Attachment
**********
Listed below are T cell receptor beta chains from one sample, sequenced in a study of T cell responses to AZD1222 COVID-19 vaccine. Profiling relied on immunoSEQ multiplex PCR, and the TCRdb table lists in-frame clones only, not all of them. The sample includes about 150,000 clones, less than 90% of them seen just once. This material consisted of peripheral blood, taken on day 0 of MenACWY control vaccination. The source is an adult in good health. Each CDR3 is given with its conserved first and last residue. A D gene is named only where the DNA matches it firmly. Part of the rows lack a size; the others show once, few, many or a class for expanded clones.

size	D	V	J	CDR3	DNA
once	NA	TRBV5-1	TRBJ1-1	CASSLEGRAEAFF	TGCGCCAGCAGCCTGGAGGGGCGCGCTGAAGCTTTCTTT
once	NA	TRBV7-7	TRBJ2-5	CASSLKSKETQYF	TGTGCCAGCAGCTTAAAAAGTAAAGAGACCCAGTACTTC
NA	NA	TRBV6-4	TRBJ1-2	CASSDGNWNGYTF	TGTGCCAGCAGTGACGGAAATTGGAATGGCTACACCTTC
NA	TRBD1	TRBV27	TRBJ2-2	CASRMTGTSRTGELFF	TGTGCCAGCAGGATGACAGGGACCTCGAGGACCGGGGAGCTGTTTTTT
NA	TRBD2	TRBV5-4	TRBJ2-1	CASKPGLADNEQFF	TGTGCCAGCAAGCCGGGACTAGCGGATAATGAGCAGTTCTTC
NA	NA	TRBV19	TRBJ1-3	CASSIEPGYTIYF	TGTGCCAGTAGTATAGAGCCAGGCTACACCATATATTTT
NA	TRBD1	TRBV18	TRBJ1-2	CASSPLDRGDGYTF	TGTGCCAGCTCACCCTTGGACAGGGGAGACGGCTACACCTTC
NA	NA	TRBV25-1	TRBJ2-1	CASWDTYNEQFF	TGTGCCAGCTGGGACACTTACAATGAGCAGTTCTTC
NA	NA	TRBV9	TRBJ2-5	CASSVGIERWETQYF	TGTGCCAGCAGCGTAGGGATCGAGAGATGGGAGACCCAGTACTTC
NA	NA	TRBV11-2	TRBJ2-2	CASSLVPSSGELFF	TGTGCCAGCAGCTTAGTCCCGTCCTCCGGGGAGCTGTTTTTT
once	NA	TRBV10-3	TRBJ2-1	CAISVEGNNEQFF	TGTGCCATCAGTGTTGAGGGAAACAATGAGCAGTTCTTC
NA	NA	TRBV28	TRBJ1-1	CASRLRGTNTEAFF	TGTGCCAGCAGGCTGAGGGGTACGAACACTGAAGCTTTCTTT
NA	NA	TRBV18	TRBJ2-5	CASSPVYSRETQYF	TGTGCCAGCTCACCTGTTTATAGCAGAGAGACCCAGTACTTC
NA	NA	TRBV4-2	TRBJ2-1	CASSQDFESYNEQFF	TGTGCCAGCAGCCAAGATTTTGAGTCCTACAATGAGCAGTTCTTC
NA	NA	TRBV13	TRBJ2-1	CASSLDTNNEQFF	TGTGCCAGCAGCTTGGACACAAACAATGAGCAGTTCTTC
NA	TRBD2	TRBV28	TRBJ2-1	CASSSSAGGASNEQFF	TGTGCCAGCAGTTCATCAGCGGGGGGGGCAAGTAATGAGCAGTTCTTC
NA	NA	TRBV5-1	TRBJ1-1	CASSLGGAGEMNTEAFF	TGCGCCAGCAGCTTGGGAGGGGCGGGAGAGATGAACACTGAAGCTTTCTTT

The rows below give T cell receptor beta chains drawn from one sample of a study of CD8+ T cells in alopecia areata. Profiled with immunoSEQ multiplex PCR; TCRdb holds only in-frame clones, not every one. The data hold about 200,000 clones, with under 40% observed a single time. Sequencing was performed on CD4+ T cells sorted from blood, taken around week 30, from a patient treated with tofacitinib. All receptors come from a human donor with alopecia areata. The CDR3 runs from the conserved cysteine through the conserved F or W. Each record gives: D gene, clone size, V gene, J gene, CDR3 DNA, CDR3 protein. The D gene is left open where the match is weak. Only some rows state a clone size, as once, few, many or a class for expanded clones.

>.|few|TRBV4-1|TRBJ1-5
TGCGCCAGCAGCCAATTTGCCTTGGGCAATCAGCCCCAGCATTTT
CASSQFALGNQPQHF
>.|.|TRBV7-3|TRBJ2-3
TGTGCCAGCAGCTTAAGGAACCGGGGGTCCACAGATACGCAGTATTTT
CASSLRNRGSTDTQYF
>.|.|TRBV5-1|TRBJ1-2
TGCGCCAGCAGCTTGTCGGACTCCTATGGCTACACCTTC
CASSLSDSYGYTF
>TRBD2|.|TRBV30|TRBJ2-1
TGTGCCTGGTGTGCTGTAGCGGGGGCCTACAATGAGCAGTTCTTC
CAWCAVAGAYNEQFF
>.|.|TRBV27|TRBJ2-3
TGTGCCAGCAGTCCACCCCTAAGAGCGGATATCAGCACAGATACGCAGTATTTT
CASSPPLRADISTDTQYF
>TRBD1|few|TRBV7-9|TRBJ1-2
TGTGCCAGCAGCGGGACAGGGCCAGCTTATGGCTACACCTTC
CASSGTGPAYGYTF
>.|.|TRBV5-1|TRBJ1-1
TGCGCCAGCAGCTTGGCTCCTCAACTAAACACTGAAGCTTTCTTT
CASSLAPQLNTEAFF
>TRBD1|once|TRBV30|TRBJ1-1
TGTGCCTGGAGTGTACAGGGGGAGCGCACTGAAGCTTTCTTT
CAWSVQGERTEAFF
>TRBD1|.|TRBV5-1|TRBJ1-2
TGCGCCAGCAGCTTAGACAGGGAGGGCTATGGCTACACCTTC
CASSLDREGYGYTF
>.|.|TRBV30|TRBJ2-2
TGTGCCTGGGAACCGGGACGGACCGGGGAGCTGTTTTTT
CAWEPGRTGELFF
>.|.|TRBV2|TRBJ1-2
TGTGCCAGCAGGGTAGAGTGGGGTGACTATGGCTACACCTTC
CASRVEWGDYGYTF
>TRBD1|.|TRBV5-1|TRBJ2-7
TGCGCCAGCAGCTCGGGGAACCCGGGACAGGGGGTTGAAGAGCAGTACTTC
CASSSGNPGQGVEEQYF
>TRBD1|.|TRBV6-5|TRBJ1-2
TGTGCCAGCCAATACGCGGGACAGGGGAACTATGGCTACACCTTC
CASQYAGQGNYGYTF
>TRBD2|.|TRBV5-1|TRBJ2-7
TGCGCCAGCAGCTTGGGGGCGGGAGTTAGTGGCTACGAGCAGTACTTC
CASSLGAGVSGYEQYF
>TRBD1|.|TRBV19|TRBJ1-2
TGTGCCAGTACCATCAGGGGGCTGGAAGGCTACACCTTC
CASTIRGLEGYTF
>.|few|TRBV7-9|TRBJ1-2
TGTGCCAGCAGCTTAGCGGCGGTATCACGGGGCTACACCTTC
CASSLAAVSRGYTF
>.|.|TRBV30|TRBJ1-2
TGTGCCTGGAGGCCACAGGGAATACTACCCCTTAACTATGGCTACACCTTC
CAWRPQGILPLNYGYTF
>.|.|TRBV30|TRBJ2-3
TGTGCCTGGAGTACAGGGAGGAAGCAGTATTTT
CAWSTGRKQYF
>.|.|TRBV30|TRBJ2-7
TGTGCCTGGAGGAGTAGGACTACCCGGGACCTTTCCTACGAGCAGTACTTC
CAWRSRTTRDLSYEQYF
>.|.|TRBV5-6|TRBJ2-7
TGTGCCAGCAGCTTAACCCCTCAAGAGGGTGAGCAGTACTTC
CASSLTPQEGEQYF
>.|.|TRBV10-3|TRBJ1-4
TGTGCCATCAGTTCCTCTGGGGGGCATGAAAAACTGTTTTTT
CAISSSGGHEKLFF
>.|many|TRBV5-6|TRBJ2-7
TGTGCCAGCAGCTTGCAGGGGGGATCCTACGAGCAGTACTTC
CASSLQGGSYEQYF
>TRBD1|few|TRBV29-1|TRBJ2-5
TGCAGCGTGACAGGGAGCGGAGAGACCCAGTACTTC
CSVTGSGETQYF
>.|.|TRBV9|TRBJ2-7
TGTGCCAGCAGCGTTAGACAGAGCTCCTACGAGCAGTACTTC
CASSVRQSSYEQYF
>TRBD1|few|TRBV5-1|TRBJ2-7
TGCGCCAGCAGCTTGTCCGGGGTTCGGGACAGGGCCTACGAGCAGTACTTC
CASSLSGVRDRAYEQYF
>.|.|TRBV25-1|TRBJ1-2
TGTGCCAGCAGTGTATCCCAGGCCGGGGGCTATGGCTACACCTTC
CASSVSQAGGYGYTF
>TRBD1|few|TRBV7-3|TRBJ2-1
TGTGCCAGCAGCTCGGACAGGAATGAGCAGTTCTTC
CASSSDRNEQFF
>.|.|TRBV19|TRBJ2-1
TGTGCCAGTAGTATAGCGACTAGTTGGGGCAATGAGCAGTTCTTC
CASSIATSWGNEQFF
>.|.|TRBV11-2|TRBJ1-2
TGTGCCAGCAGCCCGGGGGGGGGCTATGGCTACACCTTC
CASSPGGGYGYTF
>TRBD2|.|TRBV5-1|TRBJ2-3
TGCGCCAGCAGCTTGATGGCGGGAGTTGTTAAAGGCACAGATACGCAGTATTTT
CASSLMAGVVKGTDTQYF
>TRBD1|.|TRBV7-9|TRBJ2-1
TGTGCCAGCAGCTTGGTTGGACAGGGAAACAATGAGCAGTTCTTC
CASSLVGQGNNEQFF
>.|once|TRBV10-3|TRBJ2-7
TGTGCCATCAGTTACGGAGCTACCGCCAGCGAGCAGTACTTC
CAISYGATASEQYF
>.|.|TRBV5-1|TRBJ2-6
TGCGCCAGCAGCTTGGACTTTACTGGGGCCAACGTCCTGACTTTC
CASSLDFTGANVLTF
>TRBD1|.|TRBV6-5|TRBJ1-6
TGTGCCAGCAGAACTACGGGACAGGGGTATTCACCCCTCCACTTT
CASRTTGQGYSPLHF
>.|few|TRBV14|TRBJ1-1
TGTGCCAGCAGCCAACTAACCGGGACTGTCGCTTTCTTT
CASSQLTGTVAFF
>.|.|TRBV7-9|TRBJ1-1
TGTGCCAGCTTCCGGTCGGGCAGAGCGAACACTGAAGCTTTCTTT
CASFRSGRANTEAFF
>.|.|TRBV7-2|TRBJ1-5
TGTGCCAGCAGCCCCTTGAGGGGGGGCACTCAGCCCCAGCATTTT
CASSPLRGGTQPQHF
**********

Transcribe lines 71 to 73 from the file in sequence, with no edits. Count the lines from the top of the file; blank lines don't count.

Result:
CAWRPQGILPLNYGYTF
>.|.|TRBV30|TRBJ2-3
TGTGCCTGGAGTACAGGGAGGAAGCAGTATTTT